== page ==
TUPELO – A same-sex couple from Lee County will apply for a marriage license this morning at the Lee County Courthouse as a part of a call for equal rights for lesbian, gay, bisexual and transgendered Mississippians.
“We’re not doing a mass rally filled with sign waving and chanting,” said Aaron Sarver, communications director for the Campaign for Southern Equality. “The group will be quiet and respectful. They’ll go in and apply and know they will be denied.”
Mississippi law prohibits marriage between people of the same gender, and the state’s voters overwhelmingly approved a constitutional amendment in 2004 defining marriage as between one man and one woman. The state also refuses to recognize a legal same-sex marriage from another state.
Sarver said the couple is applying so that the application will become public record in Lee County. Similar attempts have been made in several other Mississippi counties.
As a part of a call for legal rights in Mississippi, the Campaign for Southern Equality will provide a free legal clinic for lesbian, gay, bisexual and transgendered people at the Link Centre Thursday night.
The clinic will give attendees an opportunity to fill out a Mississippi Advanced Health-Care Directive and provide information about how they can protect their rights under current Mississippi law.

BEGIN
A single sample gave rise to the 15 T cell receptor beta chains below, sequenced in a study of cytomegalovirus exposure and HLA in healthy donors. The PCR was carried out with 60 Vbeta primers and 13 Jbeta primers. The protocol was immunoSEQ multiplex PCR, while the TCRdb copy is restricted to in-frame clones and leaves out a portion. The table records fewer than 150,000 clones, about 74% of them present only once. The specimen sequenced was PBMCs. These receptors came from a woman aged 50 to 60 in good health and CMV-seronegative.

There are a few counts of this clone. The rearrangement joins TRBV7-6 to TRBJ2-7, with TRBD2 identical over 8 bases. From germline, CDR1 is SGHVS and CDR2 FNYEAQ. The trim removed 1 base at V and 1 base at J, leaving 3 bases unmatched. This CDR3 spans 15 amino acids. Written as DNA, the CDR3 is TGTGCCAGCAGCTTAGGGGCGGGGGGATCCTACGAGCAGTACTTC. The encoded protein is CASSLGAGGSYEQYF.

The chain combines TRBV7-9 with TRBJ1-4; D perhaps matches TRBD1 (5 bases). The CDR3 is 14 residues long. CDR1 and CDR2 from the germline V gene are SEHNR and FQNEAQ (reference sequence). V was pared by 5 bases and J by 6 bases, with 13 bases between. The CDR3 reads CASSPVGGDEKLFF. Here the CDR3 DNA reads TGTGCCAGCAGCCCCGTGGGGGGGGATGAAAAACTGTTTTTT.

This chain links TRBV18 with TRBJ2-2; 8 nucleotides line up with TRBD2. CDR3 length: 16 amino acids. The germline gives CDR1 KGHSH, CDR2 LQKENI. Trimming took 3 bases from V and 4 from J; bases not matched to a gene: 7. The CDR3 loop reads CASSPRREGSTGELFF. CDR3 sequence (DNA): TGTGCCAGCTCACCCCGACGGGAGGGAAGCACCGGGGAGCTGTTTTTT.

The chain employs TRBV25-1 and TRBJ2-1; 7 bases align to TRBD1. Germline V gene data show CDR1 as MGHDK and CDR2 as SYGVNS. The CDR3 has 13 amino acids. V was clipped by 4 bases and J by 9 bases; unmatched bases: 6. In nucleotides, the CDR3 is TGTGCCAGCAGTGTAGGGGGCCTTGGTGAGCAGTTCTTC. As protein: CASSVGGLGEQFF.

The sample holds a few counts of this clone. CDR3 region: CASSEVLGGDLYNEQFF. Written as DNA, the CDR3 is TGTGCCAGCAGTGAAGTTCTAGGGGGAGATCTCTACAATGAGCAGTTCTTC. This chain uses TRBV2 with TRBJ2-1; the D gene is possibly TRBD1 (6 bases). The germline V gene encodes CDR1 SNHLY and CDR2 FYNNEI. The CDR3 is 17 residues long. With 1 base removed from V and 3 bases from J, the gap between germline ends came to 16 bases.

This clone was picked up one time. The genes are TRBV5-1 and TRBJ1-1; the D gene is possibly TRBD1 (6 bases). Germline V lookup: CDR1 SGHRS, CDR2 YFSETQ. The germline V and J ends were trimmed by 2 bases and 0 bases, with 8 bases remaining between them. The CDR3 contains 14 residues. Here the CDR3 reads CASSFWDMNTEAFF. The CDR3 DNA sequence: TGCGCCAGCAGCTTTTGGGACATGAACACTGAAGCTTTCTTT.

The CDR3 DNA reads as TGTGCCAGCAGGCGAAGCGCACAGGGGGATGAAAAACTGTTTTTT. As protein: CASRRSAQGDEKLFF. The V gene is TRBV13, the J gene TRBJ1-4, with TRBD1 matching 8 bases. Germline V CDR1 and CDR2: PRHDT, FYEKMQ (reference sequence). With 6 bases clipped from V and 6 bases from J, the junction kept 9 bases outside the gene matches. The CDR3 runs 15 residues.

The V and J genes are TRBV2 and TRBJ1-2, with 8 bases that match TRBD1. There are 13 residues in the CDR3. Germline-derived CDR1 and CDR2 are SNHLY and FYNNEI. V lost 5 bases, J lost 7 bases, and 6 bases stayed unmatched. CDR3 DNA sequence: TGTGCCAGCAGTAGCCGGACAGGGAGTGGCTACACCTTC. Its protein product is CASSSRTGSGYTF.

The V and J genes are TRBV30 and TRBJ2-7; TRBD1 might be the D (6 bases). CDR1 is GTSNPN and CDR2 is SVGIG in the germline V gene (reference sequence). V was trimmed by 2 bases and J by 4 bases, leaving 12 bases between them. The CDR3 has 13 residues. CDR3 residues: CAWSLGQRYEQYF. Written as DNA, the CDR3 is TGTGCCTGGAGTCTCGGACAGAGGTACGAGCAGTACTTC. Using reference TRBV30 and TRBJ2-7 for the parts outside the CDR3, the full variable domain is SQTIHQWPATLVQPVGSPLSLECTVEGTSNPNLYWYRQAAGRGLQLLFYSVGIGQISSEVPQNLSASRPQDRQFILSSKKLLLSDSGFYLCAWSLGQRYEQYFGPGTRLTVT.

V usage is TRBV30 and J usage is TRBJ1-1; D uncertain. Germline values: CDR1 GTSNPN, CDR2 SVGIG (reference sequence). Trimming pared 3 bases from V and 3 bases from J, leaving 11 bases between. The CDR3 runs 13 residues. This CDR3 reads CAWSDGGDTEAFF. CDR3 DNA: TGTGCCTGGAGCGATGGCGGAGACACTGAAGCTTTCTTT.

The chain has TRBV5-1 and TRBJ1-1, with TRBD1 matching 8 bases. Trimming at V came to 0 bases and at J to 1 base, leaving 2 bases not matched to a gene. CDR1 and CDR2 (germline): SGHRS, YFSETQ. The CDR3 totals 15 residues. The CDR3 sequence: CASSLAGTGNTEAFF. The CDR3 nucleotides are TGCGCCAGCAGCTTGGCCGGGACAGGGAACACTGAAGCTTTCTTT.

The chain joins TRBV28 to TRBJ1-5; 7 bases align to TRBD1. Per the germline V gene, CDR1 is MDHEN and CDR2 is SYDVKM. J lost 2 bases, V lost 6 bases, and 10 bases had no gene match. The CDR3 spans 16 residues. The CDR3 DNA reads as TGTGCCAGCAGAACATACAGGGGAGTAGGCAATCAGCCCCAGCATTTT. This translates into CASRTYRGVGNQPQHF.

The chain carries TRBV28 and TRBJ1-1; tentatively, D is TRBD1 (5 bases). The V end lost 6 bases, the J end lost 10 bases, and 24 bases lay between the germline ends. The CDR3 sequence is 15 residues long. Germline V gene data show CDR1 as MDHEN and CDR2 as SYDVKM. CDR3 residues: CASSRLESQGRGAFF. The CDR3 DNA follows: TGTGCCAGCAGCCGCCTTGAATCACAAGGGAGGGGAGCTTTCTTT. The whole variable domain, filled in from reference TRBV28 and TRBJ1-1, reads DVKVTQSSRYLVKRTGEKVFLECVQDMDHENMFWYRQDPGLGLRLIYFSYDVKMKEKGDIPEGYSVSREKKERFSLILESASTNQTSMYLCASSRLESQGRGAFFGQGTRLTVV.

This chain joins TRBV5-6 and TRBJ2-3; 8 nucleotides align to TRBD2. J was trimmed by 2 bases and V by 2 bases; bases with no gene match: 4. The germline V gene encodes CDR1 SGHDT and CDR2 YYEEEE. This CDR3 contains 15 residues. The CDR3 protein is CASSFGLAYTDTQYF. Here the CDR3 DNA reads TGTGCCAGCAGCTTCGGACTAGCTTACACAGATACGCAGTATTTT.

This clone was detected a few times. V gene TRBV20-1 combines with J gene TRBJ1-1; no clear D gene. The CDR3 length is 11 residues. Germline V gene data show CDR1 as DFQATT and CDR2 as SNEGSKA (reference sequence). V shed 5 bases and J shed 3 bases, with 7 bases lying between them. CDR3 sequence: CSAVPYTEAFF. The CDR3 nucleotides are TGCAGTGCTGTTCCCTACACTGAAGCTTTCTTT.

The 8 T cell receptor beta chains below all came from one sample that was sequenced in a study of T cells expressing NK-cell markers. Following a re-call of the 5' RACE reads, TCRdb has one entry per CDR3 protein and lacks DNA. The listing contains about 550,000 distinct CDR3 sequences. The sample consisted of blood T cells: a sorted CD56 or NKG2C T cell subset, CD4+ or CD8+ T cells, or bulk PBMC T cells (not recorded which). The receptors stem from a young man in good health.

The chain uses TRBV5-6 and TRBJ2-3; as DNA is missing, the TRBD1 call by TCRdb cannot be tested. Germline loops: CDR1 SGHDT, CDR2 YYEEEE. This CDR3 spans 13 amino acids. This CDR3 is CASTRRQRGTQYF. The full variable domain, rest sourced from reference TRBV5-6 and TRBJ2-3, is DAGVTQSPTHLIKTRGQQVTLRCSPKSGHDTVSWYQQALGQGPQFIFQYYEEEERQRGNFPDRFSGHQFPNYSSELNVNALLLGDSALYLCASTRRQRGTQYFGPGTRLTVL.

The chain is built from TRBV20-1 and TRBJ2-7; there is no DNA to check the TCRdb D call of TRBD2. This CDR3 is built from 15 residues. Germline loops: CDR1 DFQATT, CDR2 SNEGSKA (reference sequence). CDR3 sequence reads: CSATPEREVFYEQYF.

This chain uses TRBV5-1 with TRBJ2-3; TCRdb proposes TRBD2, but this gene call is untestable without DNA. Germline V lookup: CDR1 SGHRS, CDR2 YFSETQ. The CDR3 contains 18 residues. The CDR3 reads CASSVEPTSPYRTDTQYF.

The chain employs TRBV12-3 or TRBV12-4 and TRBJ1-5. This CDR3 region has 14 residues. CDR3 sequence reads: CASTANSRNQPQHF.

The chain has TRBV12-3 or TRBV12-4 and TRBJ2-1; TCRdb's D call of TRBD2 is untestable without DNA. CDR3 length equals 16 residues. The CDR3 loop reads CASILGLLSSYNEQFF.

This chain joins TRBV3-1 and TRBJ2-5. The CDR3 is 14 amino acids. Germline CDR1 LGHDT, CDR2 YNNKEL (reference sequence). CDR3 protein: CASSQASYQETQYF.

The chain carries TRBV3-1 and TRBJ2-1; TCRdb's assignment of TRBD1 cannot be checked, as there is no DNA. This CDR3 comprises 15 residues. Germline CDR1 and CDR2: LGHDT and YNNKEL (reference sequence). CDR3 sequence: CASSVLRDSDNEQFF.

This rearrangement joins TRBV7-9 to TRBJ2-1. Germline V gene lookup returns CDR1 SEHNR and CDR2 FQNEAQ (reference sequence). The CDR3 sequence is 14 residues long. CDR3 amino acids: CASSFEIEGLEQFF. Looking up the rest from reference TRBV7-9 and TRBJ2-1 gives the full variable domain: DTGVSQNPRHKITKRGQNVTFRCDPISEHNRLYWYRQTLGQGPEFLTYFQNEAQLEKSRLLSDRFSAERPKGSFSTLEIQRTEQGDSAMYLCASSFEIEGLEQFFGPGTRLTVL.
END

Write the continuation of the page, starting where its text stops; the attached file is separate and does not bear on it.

Sarver said they will compile a list of attorneys who are LGBT friendly.
The Tupelo-based American Family Association, a staunch opponent of gay marriage, released a statement Wednesday critical of the Campaign for Southern Equality’s plan to push for legal recognition of same-sex marriage in Mississippi and other states.
“We believe there should be respect shown for the democratic process of a constitutional referendum in our country and in every state,” said AFA President Tim Wildmon. “The fact that these groups think they can simply convince judges to overturn what has already been voted into law clearly demonstrates a flagrant disrespect for the democratic process.”
This demonstration comes less than a month after the U.S. Supreme Court struck down section three of the Defense of Marriage act so that the federal government will now recognize any legal same-sex marriage. The ruling did not require states to legalize or recognize gay marriage.